Teach students to address accounting questions using data analytics

Data analytics is a new means to the same end: providing high-quality and timely information to decision-makers.
By Vernon J. Richardson, Ph.D., and Marcia Weidenmier Watson, Ph.D.

Many employers now want accounting hires to develop an analytics mindset. An analytics mindset starts with understanding the importance of analytics and data to the accounting profession, but also includes asking the right questions, accessing appropriate data, performing analytics techniques and statistical analysis, and interpreting the results for stakeholders.

Though data analytics and the analytics mindset may be new, instructors should keep in mind that the students will still be using it to accomplish the primary goal of accounting — providing high-quality and timely information to decision-makers. To reach that goal, accountants have always been asking questions. Answering those questions has not always been easy. However, with the new data analytics techniques and tools available, it is easier for students and practitioners to answer questions that accountants have asked for years, as well as address new questions.

Traditionally, accounting curricula focused on compiling, formatting, and auditing data, but not on data analytics. Data analytics allows us to enrich the curriculum by answering traditional accounting questions with data. Then, based on those answers, users can refine the questions and utilize new and better data and techniques to provide answers to those new questions. This process reflects the iterative nature of data analytics.

Accounting questions fall into five broad categories with the newest category, adaptive and autonomous analytics, providing opportunities to answer questions that could not be answered before. Below are examples of data analytics techniques that students can use to answer each type of question:

  • Questions of "what happened?" or "what is happening?" are addressed with descriptive analytics. Descriptive analytics summarizes the past, helping decision-makers to understand what happened in an easy-to-understand format. Techniques include simple descriptive statistics (e.g., averages, counts, horizontal analysis, maximums, minimums, pivot tables, ratios, standard deviations, and vertical analysis) as well as simple visualizations (e.g., histograms, bar charts, and pie charts).
  • Questions of "why did something happen?" or "why it is different from something we expected?" are addressed with diagnostic analytics. Diagnostic analytics identifies the root cause of an outlier/anomaly or a phenomenon needing additional analysis. Techniques include using Benford's Law, correlations, duplicate analysis, drill-downs, fuzzy matching, hypothesis tests, internal controls tests, reconciliations, and variance analysis. Diagnostic analytics often combines multiple datasets to help decision-makers evaluate the relations, patterns, and linkages between variables that might be related to an anomaly.
  • The question of "will it happen in the future?" is addressed with predictive analytics. Predictive analytics predicts future performance using historical data and a user-specified algorithm, which is a set of instructions on how to combine data. It describes things that possibly might happen. Techniques include classifications, regression analysis, decision trees, and time-series/forecast analysis.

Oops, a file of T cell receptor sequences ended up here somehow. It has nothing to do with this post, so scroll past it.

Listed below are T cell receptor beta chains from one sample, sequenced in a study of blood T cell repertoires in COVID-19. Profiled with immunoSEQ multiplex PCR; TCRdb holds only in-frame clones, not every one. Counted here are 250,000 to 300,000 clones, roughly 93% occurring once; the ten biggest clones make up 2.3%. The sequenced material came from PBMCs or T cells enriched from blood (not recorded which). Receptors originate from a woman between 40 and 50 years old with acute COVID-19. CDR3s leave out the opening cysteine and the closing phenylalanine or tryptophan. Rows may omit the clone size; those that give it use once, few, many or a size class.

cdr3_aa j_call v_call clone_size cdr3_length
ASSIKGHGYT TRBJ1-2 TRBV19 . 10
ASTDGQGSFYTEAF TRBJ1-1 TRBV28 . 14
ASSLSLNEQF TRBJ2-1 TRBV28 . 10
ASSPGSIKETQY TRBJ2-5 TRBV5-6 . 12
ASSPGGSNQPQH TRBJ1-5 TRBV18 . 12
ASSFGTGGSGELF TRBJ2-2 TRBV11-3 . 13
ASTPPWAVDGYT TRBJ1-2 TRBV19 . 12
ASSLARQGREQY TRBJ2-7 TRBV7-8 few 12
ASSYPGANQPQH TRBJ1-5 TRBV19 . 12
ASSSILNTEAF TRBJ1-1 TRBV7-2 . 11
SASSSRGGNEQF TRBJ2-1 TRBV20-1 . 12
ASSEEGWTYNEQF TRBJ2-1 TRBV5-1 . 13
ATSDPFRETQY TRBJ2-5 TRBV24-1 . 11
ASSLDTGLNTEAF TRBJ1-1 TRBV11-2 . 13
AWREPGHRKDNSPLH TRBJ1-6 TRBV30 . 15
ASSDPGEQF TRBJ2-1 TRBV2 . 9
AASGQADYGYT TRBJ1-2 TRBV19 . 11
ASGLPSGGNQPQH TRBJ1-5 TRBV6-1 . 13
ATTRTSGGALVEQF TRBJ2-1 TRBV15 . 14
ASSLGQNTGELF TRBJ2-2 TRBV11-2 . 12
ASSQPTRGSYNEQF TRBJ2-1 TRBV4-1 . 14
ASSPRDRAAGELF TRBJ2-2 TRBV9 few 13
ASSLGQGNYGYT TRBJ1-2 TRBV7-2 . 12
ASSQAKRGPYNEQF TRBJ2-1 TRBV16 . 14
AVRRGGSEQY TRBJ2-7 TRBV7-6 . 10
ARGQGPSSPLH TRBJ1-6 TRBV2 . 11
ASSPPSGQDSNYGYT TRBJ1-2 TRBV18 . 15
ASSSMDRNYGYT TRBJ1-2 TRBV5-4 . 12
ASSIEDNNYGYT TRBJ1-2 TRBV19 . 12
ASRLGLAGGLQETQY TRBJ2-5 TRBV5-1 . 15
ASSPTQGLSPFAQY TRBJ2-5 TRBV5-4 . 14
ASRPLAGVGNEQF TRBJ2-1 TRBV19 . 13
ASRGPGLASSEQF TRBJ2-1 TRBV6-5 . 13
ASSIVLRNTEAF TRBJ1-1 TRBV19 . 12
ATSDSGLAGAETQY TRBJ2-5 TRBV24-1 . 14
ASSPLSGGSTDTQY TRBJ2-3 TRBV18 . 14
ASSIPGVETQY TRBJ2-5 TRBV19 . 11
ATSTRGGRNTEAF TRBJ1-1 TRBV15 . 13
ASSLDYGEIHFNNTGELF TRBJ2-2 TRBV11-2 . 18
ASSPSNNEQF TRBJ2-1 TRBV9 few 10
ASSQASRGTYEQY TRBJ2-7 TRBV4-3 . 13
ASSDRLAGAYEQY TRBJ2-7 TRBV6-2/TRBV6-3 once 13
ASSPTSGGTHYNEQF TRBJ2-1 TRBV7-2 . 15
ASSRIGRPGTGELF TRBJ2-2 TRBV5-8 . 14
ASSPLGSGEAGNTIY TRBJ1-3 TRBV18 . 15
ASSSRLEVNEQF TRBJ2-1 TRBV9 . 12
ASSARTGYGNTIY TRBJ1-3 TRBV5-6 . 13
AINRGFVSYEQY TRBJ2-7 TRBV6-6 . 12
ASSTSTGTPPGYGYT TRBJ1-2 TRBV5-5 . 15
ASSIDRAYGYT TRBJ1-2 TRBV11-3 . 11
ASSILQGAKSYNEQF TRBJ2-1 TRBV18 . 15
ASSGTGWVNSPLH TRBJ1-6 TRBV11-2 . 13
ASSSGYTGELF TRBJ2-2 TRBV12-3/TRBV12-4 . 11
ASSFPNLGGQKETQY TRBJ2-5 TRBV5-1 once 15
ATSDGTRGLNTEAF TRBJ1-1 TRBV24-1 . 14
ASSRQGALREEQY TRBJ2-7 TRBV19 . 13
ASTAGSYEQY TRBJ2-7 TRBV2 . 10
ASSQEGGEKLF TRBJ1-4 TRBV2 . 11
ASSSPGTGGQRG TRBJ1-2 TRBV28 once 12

• The question of "what shall we do based on what we expect will happen?" is addressed by prescriptive analytics. Prescriptive analytics predicts the future and recommends a course of action. Techniques include cash-flow analysis, goal-seek analysis, marginal/incremental analysis, optimization analysis, scenario analysis, and sensitivity analysis.
  • Questions of "how does the system adapt to changes?" and "how can we continuously run analytic solutions?" are addressed with adaptive and autonomous analytics. Adaptive and autonomous analytics mimics human capabilities, such as judgment and reasoning, creating insights from structured and unstructured data. It uses self-learning algorithms that continuously learn and rapidly modify themselves to optimize performance as new data and outcomes are created. Techniques include artificial intelligence applications such as machine learning, artificial neural networks, and natural language processing.

The table, "Matching Analytics Techniques to Accounting Questions," presents sample questions by branch of accounting in each of the five categories of analytics. As students categorize their questions, they can determine the appropriate analytics tools and techniques to address those questions.

To move the profession forward, the accounting academy needs to embrace data analytics throughout the accounting curriculum. Incorporating all five categories of analytics into the curriculum should help develop students who not only can ask questions, but also answer those questions with data using appropriate tools and techniques. Data analytics helps students ask and answer deeper questions, providing actionable intelligence for organizations.

— Vernon J. Richardson is distinguished professor of accounting and the W. Glezen Chair in the Sam M. Walton College of Business at the University of Arkansas in Fayetteville; Marcia Weidenmier Watson, Ph.D., is the Jesse H. Jones Professor of Accounting in the Michael Neidorff School of Business at Trinity University in San Antonio, Texas. To comment on this article or to suggest an idea for another article, contact Courtney Vien at Courtney.Vien@aicpa-cima.com

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